The physical boundary also extends to personal and intellectual property. Don’t touch my stuff, look at my email, etc. without asking my permission. I will give you the same courtesy.

As a man, as is typical in our culture, I was socialized to be “tough” and was disconnected from my body at a very early age. I’ve found mindfulness meditation very helpful in getting back in touch with signals from my body. I still can’t name many of the feelings that I have, but I can at least point at where it is, for example, “pressure in my gut”, then look that up in a reference to see some possible names. When I first started doing this I felt like a caveman pointing at my body and grunting, but I’m getting better at identifying my own feelings. What’s weird (but common) is that I am much better at identifying feelings in others, because as a kid that was an important indicator that helped keep me safe in an abusive household.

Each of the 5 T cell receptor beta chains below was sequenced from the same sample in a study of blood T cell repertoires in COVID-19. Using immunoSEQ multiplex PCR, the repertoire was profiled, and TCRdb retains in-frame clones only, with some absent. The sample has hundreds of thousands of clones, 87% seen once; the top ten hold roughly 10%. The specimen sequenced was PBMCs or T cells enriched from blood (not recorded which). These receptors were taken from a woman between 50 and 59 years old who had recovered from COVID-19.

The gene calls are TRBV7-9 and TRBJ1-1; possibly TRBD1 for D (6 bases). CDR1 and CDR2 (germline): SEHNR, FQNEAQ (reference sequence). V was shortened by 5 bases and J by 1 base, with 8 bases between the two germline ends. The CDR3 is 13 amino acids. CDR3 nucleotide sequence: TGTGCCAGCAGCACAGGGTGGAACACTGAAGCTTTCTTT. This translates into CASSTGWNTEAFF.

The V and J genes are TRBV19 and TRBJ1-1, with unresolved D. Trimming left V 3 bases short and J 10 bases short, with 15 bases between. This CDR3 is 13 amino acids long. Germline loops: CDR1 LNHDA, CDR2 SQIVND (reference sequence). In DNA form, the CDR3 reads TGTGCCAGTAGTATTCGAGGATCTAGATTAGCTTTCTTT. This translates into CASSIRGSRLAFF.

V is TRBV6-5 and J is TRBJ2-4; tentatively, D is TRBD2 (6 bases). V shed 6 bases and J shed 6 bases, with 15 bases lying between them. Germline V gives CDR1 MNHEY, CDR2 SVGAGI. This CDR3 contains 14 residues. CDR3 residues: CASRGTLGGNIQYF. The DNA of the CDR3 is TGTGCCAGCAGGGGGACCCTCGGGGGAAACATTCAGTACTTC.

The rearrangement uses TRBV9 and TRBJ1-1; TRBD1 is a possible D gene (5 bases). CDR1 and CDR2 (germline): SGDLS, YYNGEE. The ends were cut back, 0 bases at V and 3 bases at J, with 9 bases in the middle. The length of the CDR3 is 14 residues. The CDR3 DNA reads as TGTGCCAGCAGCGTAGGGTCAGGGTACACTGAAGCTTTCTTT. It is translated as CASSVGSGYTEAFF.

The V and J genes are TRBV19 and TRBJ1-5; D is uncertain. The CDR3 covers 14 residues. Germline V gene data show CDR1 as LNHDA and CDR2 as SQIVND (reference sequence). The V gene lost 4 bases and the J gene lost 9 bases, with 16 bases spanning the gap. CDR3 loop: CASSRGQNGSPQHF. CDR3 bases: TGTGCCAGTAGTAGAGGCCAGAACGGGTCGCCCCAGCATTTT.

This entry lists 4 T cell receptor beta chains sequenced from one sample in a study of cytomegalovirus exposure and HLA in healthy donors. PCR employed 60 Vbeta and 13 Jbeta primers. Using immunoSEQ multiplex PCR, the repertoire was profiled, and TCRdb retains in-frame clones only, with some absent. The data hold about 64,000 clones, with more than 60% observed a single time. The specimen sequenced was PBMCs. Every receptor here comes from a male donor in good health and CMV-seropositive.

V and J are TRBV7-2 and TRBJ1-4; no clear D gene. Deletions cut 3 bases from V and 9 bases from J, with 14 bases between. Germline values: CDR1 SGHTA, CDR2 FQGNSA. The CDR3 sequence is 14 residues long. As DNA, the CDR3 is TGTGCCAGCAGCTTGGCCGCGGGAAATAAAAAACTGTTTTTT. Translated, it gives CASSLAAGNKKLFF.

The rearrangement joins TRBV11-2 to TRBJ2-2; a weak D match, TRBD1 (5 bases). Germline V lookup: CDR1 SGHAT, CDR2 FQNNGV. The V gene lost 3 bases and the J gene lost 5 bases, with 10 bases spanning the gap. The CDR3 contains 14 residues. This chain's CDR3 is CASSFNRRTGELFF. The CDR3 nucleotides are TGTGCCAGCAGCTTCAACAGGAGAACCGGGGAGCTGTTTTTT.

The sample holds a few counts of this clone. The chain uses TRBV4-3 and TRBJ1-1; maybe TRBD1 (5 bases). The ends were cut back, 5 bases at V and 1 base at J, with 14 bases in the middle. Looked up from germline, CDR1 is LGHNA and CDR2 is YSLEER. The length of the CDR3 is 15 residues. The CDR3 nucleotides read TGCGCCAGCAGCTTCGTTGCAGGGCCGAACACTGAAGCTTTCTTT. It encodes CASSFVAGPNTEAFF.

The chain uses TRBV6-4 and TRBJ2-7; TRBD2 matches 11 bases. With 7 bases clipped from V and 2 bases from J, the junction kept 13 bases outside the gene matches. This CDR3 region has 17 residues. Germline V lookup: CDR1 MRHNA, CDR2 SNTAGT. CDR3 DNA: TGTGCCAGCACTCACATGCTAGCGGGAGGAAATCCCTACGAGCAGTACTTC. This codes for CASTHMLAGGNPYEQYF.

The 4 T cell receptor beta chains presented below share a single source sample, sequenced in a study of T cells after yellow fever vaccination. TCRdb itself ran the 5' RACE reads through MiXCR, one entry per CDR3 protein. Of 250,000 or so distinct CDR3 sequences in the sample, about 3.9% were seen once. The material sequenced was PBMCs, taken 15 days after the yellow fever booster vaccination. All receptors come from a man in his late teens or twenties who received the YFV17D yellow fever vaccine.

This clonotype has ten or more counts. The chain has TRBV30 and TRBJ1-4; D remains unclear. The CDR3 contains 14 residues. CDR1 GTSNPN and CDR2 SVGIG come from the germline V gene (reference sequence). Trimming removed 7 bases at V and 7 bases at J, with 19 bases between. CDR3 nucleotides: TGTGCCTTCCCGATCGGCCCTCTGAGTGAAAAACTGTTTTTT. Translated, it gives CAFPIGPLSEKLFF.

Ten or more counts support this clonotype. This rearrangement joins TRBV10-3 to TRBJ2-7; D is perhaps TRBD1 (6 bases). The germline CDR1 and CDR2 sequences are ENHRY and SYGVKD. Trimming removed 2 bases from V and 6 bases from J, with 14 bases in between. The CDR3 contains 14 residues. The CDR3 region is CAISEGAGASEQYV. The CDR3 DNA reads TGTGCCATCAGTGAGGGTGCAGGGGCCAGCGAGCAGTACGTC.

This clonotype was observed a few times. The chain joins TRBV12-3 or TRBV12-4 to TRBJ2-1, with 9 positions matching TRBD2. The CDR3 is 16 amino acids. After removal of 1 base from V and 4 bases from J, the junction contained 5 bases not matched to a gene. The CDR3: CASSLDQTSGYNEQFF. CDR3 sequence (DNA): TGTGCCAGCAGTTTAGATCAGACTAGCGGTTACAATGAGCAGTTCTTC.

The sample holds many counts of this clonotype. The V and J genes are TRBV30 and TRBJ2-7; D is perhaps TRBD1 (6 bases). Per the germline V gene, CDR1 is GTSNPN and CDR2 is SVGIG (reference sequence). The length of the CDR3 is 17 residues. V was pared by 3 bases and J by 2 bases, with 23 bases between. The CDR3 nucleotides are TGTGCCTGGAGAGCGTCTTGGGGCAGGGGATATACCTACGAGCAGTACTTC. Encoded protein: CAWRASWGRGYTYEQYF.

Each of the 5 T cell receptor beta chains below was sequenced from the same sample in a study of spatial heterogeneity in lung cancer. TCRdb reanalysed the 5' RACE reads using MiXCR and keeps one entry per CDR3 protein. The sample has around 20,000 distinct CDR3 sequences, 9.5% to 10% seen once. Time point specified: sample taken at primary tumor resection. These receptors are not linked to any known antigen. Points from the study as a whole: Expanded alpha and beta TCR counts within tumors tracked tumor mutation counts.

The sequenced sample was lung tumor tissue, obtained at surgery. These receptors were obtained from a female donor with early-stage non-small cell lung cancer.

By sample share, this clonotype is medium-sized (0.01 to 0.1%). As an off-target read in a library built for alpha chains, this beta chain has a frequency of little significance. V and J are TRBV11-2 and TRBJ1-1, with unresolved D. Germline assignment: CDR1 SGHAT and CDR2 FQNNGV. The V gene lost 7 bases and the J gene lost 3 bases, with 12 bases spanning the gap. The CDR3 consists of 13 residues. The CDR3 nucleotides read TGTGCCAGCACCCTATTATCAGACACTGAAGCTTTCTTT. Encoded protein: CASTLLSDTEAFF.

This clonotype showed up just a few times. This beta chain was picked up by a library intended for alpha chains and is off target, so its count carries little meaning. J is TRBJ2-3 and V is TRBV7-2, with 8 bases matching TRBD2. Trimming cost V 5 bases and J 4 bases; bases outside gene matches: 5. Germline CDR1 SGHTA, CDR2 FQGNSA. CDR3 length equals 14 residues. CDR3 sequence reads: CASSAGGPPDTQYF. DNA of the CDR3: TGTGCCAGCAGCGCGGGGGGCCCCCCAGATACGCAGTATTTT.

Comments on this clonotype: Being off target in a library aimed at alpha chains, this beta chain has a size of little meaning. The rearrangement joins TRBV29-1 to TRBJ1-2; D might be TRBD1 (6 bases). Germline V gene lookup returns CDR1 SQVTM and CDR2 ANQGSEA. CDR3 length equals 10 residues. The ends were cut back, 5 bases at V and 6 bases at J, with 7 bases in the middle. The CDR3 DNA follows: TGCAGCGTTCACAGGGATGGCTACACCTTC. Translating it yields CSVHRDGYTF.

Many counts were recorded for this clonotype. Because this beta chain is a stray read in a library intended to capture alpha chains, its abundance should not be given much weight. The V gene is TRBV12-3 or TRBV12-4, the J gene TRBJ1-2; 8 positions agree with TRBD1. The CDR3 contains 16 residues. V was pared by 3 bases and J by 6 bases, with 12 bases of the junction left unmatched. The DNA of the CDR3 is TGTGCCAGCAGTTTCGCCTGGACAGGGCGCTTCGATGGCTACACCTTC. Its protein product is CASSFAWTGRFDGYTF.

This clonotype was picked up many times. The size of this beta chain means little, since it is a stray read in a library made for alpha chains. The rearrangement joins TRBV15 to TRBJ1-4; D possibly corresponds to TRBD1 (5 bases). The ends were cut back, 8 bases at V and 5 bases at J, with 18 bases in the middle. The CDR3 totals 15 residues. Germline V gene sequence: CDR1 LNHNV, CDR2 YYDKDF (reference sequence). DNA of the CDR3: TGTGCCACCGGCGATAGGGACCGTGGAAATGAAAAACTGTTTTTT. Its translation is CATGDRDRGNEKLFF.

It takes energy and thoughtfulness to do this work, especially when you’ve not done it in the past. I’m learning that this is just part of being a healthy adult.

Next up, the internal boundary.

This material on boundaries comes from Pia Mellody’s work. Please support her efforts at The Meadows by purchasing her audio CD on the topic. She provides a lot of examples that will help you get your head around these ideas.